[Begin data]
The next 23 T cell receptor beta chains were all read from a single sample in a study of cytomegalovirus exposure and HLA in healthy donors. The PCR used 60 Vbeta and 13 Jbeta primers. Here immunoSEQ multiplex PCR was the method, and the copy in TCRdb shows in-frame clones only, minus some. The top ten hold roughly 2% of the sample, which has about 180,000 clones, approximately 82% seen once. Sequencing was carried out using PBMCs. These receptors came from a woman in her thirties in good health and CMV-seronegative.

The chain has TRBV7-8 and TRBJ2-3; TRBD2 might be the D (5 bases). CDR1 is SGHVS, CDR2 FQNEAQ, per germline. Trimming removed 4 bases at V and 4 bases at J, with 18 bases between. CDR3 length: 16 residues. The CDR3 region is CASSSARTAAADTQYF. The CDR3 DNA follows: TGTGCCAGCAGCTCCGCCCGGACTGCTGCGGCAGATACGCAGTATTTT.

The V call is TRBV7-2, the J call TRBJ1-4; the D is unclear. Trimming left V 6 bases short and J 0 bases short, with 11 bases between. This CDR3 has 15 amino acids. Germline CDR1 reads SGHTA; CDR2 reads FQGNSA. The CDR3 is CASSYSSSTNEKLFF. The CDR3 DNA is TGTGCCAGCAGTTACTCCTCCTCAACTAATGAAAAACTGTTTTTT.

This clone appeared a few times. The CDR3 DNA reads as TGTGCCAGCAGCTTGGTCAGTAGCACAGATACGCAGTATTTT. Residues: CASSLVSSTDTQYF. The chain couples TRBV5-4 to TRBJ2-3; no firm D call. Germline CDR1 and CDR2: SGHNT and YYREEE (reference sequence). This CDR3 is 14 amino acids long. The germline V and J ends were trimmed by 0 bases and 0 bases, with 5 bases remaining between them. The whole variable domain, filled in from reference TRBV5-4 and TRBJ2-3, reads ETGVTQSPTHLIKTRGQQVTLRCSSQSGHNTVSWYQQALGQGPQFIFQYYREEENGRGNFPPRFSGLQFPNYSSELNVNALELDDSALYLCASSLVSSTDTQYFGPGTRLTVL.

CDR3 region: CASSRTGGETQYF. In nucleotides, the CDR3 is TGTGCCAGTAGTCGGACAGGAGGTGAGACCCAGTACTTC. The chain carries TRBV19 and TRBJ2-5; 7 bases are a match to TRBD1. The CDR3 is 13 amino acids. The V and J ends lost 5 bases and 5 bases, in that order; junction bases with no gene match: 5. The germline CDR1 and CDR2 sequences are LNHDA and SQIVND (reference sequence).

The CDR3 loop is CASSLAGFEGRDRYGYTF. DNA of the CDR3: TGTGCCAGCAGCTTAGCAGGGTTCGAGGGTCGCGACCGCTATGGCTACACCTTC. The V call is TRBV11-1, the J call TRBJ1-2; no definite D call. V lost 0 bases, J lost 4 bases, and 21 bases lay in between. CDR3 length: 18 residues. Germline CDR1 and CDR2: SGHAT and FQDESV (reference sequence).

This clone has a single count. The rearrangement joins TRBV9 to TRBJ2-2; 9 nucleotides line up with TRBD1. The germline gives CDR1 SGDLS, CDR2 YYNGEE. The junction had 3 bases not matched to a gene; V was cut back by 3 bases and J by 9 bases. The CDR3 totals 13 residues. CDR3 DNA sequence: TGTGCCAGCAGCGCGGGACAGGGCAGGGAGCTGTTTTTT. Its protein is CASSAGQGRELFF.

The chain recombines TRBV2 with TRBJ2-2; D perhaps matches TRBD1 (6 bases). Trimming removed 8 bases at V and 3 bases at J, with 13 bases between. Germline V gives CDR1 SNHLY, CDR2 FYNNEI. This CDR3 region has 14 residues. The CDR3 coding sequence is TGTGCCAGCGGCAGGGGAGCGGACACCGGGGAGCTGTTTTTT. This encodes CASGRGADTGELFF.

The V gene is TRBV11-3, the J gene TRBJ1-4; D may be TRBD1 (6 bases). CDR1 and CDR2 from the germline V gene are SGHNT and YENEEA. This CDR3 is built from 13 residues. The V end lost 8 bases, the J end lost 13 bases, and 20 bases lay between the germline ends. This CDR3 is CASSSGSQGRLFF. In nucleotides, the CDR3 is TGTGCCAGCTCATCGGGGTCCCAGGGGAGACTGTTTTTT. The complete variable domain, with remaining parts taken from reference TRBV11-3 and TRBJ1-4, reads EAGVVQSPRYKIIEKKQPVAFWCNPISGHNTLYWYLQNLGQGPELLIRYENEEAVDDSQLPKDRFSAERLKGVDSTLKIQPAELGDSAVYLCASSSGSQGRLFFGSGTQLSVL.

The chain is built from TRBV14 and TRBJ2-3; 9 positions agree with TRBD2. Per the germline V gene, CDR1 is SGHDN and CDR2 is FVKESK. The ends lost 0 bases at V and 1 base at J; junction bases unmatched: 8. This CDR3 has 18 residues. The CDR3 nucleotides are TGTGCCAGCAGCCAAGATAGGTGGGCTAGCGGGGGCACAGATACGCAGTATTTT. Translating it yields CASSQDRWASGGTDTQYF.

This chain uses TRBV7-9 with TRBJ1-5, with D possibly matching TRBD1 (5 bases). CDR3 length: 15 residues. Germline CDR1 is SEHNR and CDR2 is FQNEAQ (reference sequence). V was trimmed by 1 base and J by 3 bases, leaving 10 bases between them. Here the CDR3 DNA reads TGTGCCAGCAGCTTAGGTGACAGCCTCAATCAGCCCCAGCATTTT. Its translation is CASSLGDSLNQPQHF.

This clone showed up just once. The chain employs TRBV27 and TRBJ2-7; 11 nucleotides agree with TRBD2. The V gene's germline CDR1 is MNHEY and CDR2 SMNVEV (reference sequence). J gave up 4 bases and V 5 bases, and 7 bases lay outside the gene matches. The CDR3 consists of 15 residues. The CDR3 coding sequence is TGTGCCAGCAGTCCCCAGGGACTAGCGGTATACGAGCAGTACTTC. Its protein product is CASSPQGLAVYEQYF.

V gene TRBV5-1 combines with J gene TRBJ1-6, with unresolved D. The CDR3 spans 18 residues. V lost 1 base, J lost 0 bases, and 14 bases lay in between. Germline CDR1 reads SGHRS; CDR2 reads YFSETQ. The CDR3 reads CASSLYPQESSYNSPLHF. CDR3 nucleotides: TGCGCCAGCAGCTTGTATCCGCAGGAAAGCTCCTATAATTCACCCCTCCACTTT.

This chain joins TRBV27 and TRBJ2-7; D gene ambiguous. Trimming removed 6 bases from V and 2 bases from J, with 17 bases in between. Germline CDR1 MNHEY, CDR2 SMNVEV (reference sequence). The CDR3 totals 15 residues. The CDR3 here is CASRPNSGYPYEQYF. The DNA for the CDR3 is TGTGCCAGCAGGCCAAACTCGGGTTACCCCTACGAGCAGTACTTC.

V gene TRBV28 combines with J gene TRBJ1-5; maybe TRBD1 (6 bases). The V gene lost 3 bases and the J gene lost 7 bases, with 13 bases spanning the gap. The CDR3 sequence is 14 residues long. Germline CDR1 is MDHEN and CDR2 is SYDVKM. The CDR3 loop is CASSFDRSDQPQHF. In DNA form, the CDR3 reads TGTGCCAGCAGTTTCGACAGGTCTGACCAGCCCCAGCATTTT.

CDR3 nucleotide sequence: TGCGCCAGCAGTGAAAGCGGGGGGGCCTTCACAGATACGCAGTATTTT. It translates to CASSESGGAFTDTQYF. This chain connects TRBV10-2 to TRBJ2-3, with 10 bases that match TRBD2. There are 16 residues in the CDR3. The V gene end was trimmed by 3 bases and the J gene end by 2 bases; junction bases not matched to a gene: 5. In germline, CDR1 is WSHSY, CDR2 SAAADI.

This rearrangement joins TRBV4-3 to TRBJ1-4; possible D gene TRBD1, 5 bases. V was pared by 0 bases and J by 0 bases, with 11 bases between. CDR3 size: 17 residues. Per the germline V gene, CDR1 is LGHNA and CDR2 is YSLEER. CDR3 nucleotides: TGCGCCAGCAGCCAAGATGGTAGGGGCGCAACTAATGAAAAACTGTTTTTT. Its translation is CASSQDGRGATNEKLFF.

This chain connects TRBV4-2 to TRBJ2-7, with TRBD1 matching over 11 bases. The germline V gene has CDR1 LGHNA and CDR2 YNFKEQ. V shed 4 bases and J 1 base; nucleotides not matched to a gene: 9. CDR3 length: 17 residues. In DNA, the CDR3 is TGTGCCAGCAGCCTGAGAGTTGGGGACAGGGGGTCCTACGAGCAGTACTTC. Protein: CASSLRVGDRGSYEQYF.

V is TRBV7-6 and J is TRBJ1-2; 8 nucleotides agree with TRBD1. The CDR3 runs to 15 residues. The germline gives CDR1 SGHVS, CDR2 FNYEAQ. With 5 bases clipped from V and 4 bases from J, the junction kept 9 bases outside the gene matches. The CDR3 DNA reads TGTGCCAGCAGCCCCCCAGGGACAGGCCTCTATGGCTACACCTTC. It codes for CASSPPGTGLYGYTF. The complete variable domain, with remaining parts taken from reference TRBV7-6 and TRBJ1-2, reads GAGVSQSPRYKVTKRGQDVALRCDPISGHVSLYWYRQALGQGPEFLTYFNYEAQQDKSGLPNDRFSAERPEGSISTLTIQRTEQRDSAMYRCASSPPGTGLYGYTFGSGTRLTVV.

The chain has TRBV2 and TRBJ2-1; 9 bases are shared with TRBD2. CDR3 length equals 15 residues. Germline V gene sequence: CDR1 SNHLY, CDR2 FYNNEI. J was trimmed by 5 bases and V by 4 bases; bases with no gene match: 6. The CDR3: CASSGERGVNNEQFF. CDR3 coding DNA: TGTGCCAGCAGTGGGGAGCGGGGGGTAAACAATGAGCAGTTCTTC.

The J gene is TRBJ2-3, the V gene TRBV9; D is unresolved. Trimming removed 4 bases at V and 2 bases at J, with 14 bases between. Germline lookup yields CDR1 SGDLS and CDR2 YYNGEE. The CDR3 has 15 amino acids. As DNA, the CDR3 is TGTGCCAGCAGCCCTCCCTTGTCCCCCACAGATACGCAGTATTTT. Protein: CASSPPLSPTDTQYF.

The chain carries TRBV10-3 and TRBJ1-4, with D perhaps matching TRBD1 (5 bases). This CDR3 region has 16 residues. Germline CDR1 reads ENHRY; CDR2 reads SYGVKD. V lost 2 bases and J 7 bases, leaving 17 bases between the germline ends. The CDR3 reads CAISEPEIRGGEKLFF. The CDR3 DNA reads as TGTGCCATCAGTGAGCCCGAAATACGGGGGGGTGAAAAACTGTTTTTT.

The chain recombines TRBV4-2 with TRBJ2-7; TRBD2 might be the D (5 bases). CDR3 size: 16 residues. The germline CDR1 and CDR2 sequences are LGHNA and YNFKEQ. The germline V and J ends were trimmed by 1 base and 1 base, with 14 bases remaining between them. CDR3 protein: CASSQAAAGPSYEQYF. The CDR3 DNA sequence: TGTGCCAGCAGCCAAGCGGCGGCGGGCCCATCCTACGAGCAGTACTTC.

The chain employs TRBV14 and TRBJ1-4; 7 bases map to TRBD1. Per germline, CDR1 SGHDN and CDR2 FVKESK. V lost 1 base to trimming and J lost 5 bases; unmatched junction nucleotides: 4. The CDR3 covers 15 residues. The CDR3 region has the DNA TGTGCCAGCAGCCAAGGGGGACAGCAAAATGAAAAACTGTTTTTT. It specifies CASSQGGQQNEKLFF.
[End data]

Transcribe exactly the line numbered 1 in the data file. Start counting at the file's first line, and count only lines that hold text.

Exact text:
The next 23 T cell receptor beta chains were all read from a single sample in a study of cytomegalovirus exposure and HLA in healthy donors. The PCR used 60 Vbeta and 13 Jbeta primers. Here immunoSEQ multiplex PCR was the method, and the copy in TCRdb shows in-frame clones only, minus some. The top ten hold roughly 2% of the sample, which has about 180,000 clones, approximately 82% seen once. Sequencing was carried out using PBMCs. These receptors came from a woman in her thirties in good health and CMV-seronegative.